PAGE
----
As I wrote last week, on 25 October the Facebook page Street Art Melbourne posted about Leicester St’s graffiti wall being buffed and covered in commercial advertising. Some of the commenters on the post suggested that this provided an opportunity to start again on the wall.

leicesterst20121 inciting criminal damage

On the night of 1 November the street was attacked by a graffiti vandal, and a concerned resident emailed me on 2 November to tell me about it. Her home, on the other side of Leicester St to the wall, also suffered from the attack. By the time I went to look at it they had removed the moronic tagging that defaced their wall and door, but the same vandal’s work remains evident on the white wall on the south side of Leicester St.

leicesterst20122 inciting criminal damage

The participants in the conversation incited this criminal damage, and should be held partially responsible for it. They need to know that the consequences of their selfish and deluded suggestion made the residents opposite very unhappy and wasted their time and money in having to clean their garbage off their home.

The owner of the white wall probably doesn’t care less because they’ve been paid by the poster company. The subhuman taggers deserve to be whipped for their selfish behaviour and forced to remove all evidence of their criminal behaviour, and their whining sympathisers, who claim that this is ‘art’ and has meaning, should be forced to help.

inciting criminal damage

4 thoughts on “inciting criminal damage

  • 7 November 2012 at 10:08 am

    Couldn’t agree more. As a resident of Fitzroy you accept the fact that there is a certain culture that promotes and embraces street art. This, however, is just plain vandalism and it’s sad and wrong they consider themselves “artists”.

  • 7 November 2012 at 7:09 pm

    AC, I’m not sure they consider themselves artists. I’m not sure they consider anything.

    Because of where I live, I look at this wall a great deal. While I chose to be in this neighbourhood partly because of the dynamic and really high quality street art, I’m yet to develop any stoicism from having to weather the battle for space between genuine effortful works and asinine tagging. Graffiti’s philosophy does not need to strike a necessary balance between great works and idiotic trumpet-blowing scribbles. An accomplished street artist does not have to be blooded in their craft by working their way up from this vandalism – it’s my hope that the best did not tread this path. Tagging is just an unnecessary visual tax forced on a neighbourhood that is open minded enough to (at least) tolerate its walls being ‘open source’.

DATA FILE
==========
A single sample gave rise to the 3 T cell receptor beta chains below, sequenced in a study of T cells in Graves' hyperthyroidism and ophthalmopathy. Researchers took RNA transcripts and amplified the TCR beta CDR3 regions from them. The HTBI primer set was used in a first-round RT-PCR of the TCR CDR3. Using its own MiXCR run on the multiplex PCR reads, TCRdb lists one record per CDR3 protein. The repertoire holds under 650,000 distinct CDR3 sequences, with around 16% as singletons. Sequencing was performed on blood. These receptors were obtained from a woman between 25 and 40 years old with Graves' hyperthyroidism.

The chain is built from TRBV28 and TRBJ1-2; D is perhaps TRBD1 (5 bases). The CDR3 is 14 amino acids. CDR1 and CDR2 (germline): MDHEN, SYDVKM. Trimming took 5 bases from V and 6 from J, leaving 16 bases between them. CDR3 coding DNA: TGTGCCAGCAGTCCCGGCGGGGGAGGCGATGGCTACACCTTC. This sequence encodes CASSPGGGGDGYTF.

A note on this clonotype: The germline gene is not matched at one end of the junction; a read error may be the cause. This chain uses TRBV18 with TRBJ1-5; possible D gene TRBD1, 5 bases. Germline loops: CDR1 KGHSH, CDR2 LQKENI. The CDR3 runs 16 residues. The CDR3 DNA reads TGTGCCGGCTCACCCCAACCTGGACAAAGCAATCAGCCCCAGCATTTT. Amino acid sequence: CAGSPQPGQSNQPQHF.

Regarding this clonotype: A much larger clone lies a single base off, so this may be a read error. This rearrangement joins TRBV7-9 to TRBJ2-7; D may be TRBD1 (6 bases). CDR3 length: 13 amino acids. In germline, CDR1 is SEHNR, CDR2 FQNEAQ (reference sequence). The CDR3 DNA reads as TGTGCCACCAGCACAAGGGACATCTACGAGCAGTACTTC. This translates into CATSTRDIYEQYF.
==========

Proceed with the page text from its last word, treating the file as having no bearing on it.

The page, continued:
This latest effort on Leicester Street by Fitzroy’s moronia was characterised by greater than usual gratuitous obscenity (Dicknose’s departure having left a lot of headroom in that department). Call it a cry for help if you’d like. I think it’s a cry to be Tasared. Anyway, wanting to speed up the evolutionary process, yesterday I asked an artist working in the alley running off Leicester if he wouldn’t mind spray painting over all the (very large) F-bombs. He said he wouldn’t, but happily gave me a can of white spray paint accompanied by the directive to “make the universe your own”. So I did. I must have looked odd because I was cradling my infant son while spray painting. Maybe I can start a Fitzroy fathers’ group with this editorial vigilantism as its mandate…

  • 8 November 2012 at 11:27 am

    This is just mindless scribble, and the moderators of the community on Melbourne Street Art page are equally disappointed with this sort of mess. Sadly, there are those who think this sort of thing is appealing.

  • 11 November 2012 at 10:32 am

    Taggers are essentially thugs. How can tagging be regarded as anything other than an aggressive and intimidating act? Their anonymity makes their acts even more cowardly. It is clear that most building owners don’t want tagging, because if they did, it would be a simple matter to request permission to tag. In Fitzroy and the inner north more generally, some people want to drink in public, piss on buildings and in doorways, shout threateningly at passers by or start fights in the street – all of which are threatening and unwanted behaviours that also relies on a kind of anonymity in order to escape the consequences of that behaviour. The drunker ‘reveller’ or the tagger might claim to ‘not care’ about society’s strictures or even the possible consequences of their behaviour, but if that claim was true, the tagger would not need to be anonymous, or to run when spotted by the owner of the building they are tagging. Taggers undoubtedly do care … about themselves, their own desires and appetites, and their own egos.

    On a slightly different topic – to ‘The Sir’: I have no doubt that you were unaware of the danger, so please do not take this as a criticism – it’s rather my concern for you and your child as a neighbour. It is not safe to spray toxic acrylic or oil-based paints without appropriate filtered masks and this absolutely should not be done with children nearby, unless they have a mask with a respirator. I know graffers rarely seem to use them, but that doesn’t mean they understand the real risks. See:


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